In the city, the population was spread out, with 25.3% under the age of 18, 7.4% from 18 to 24, 27.3% from 25 to 44, 22.4% from 45 to 64, and 17.6% who were 65 years of age or older. The median age was 38 years. For every 100 females, there were 85.9 males. For every 100 females age 18 and over, there were 80.4 males.
The median income for a household in the city was $31,415, and the median income for a family was $39,137. Males had a median income of $32,444 versus $22,201 for females. The per capita income for the city was $15,920. About 13.4% of families and 19.2% of the population were below the poverty line, including 29.2% of those under age 18 and 20.7% of those age 65 or over.
Greyhound Lines began scheduled intercity bus service on April 20, 2010. The station is housed at Battleground Petroleum, 726 York Rd., off Interstate 85. The close proximity to I-85 was a major factor in relocating this station from nearby Gastonia, North Carolina.
- Otto Briggs (1891–1943), former professional baseball player
- Dremiel Byers (born 1974), amateur Greco-Roman wrestler who was a World Champion and part of two Olympic teams (2008, 2012)
- Jake Early (1915–1985), former MLB player and 1943 All-Star selection
- Kevin Mack (born 1962), former NFL player and two-time Pro Bowl selection
- Tim Moore (born 1970), NC Speaker of the House
- John Henry Moss (1919–2009), Minor League Baseball executive and longtime Mayor of Kings Mountain
- Laura Moss (born 1973), actress
- Madisyn Shipman (born 2002), actress in Game Shakers
- Sandor Teszler (1903–2000), textile executive and philanthropist
- Jimmy Wayne (born 1972), country music singer and songwriter
- Will Wilson (born 1998), professional baseball shortstop in the San Francisco Giants organization
- Kings Mountain National Military Park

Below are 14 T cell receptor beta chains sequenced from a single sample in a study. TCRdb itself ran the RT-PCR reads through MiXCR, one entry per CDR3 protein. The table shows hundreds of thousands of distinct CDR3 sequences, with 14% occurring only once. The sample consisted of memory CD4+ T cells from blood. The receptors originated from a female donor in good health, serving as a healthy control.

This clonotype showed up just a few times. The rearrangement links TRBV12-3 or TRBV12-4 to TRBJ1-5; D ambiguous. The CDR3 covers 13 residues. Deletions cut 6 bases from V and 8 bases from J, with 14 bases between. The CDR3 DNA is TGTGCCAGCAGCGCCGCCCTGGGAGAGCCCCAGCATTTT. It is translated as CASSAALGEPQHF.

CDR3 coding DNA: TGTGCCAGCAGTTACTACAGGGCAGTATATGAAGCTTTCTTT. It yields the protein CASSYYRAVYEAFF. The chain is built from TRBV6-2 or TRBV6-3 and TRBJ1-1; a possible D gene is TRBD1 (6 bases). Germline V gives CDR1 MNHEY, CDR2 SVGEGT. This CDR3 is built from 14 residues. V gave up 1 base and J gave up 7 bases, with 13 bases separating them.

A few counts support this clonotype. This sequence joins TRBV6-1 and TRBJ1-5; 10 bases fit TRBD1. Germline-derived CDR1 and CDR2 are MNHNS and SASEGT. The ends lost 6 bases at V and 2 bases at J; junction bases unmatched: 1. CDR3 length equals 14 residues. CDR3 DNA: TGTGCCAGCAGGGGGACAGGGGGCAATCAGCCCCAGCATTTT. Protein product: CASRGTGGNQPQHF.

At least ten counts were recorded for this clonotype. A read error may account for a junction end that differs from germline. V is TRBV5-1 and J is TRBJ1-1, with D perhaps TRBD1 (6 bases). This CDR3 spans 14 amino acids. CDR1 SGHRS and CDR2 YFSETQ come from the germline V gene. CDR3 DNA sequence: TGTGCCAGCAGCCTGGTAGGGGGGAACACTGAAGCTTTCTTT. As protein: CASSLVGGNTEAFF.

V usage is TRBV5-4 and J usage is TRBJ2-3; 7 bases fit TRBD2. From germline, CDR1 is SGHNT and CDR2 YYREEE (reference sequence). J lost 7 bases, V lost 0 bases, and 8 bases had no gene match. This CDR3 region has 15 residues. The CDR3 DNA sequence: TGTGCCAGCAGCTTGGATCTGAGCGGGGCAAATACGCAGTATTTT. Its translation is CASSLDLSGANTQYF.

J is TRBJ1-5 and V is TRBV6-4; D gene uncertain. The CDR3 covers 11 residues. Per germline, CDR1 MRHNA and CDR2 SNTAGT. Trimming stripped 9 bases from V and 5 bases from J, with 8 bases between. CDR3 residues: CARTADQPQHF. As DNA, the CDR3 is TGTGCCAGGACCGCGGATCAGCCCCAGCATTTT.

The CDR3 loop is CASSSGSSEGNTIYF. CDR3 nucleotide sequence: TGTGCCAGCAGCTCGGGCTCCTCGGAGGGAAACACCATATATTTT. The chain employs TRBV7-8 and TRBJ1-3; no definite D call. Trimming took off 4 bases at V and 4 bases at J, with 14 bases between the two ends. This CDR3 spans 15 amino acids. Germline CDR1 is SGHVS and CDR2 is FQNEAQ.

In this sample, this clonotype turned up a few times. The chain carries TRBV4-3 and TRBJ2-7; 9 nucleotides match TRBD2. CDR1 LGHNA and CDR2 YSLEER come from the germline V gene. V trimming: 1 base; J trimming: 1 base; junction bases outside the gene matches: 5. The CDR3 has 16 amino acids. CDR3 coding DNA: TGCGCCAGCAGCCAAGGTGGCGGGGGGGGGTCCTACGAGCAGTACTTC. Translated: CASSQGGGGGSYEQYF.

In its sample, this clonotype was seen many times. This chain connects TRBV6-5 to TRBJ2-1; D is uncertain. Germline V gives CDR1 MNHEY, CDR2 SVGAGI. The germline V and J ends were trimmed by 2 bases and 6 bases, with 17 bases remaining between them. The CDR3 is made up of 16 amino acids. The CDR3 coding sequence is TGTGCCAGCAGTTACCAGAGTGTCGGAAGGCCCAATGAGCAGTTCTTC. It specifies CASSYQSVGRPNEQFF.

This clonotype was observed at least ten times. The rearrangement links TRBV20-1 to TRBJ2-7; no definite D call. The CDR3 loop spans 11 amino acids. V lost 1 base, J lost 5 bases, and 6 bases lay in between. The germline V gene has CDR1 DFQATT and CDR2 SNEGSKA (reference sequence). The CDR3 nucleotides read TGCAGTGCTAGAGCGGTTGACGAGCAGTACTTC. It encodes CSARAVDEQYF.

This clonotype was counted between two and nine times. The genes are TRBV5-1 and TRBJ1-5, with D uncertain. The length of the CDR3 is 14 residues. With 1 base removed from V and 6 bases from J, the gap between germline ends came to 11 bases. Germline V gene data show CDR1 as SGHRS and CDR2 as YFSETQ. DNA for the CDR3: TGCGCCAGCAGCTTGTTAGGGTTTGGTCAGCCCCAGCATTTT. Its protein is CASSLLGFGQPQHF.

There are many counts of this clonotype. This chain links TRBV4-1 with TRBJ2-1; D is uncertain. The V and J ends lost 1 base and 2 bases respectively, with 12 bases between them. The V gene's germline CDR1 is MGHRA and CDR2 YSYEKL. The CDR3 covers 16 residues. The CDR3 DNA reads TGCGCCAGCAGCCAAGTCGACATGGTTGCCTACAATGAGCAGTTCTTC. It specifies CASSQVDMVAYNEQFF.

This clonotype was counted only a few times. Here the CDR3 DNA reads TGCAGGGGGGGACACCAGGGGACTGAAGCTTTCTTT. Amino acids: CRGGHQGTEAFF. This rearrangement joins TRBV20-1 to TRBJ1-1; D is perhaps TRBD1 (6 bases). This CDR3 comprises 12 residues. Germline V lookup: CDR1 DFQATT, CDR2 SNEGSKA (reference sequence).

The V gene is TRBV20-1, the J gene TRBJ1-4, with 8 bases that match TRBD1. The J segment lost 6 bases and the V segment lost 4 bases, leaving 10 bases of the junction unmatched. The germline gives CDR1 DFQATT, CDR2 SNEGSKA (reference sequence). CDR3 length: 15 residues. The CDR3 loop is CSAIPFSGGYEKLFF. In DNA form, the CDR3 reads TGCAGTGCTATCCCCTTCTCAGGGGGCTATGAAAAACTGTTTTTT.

- Battle of Kings Mountain
- Parker Hannifin
- Indian (motorcycle)
- Lincoln Academy
- "2019 U.S. Gazetteer Files". United States Census Bureau. Retrieved July 27, 2020.
- "Population and Housing Unit Estimates". United States Census Bureau. May 24, 2020. Retrieved May 27, 2020.
- "U.S. Census website". United States Census Bureau. Retrieved January 31, 2008.
- "US Board on Geographic Names". United States Geological Survey. October 25, 2007. Retrieved January 31, 2008.
- "Geographic Identifiers: 2010 Demographic Profile Data (G001): Kings Mountain city, North Carolina". U.S. Census Bureau, American Factfinder. Archived from the original on February 12, 2020. Retrieved March 27, 2013.
- "A Rich History | Kings Mountain, NC". www.cityofkm.com. Retrieved February 6, 2019.
- "National Register Information System". National Register of Historic Places. National Park Service. July 9, 2010.
- "National Register of Historic Places Listings". Weekly List of Actions Taken on Properties: 12/15/14 through 12/19/14. National Park Service. December 24, 2014.
- "US Gazetteer files: 2010, 2000, and 1990". United States Census Bureau. February 12, 2011. Retrieved April 23, 2011.
- "Census of Population and Housing". Census.gov. Retrieved June 4, 2015.